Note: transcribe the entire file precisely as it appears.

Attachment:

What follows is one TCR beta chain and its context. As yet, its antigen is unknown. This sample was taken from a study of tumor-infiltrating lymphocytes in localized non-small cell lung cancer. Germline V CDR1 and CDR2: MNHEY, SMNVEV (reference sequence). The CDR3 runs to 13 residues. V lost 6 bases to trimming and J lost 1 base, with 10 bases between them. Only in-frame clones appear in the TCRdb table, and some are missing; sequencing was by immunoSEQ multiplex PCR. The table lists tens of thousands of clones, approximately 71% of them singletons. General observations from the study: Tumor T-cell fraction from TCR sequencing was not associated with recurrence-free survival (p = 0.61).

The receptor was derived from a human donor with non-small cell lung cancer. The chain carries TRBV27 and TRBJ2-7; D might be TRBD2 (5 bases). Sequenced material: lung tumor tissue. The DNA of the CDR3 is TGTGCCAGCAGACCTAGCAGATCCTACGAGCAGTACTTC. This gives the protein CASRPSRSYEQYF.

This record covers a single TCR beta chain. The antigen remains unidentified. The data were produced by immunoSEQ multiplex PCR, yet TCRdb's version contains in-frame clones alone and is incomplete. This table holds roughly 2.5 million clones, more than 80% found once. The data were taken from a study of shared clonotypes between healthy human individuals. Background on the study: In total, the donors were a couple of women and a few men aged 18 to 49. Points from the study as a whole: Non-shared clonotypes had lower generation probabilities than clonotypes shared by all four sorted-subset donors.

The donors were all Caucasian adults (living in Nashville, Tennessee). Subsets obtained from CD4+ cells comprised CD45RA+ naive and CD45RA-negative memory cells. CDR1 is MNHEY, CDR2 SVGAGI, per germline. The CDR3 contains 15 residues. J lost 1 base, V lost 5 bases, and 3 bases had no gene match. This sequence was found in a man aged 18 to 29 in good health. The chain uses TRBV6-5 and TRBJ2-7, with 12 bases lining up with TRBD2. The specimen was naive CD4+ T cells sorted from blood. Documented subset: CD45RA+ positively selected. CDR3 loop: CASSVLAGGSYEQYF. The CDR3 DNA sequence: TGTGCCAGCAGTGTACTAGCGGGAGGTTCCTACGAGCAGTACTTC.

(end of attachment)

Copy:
What follows is one TCR beta chain and its context. As yet, its antigen is unknown. This sample was taken from a study of tumor-infiltrating lymphocytes in localized non-small cell lung cancer. Germline V CDR1 and CDR2: MNHEY, SMNVEV (reference sequence). The CDR3 runs to 13 residues. V lost 6 bases to trimming and J lost 1 base, with 10 bases between them. Only in-frame clones appear in the TCRdb table, and some are missing; sequencing was by immunoSEQ multiplex PCR. The table lists tens of thousands of clones, approximately 71% of them singletons. General observations from the study: Tumor T-cell fraction from TCR sequencing was not associated with recurrence-free survival (p = 0.61).

The receptor was derived from a human donor with non-small cell lung cancer. The chain carries TRBV27 and TRBJ2-7; D might be TRBD2 (5 bases). Sequenced material: lung tumor tissue. The DNA of the CDR3 is TGTGCCAGCAGACCTAGCAGATCCTACGAGCAGTACTTC. This gives the protein CASRPSRSYEQYF.

This record covers a single TCR beta chain. The antigen remains unidentified. The data were produced by immunoSEQ multiplex PCR, yet TCRdb's version contains in-frame clones alone and is incomplete. This table holds roughly 2.5 million clones, more than 80% found once. The data were taken from a study of shared clonotypes between healthy human individuals. Background on the study: In total, the donors were a couple of women and a few men aged 18 to 49. Points from the study as a whole: Non-shared clonotypes had lower generation probabilities than clonotypes shared by all four sorted-subset donors.

The donors were all Caucasian adults (living in Nashville, Tennessee). Subsets obtained from CD4+ cells comprised CD45RA+ naive and CD45RA-negative memory cells. CDR1 is MNHEY, CDR2 SVGAGI, per germline. The CDR3 contains 15 residues. J lost 1 base, V lost 5 bases, and 3 bases had no gene match. This sequence was found in a man aged 18 to 29 in good health. The chain uses TRBV6-5 and TRBJ2-7, with 12 bases lining up with TRBD2. The specimen was naive CD4+ T cells sorted from blood. Documented subset: CD45RA+ positively selected. CDR3 loop: CASSVLAGGSYEQYF. The CDR3 DNA sequence: TGTGCCAGCAGTGTACTAGCGGGAGGTTCCTACGAGCAGTACTTC.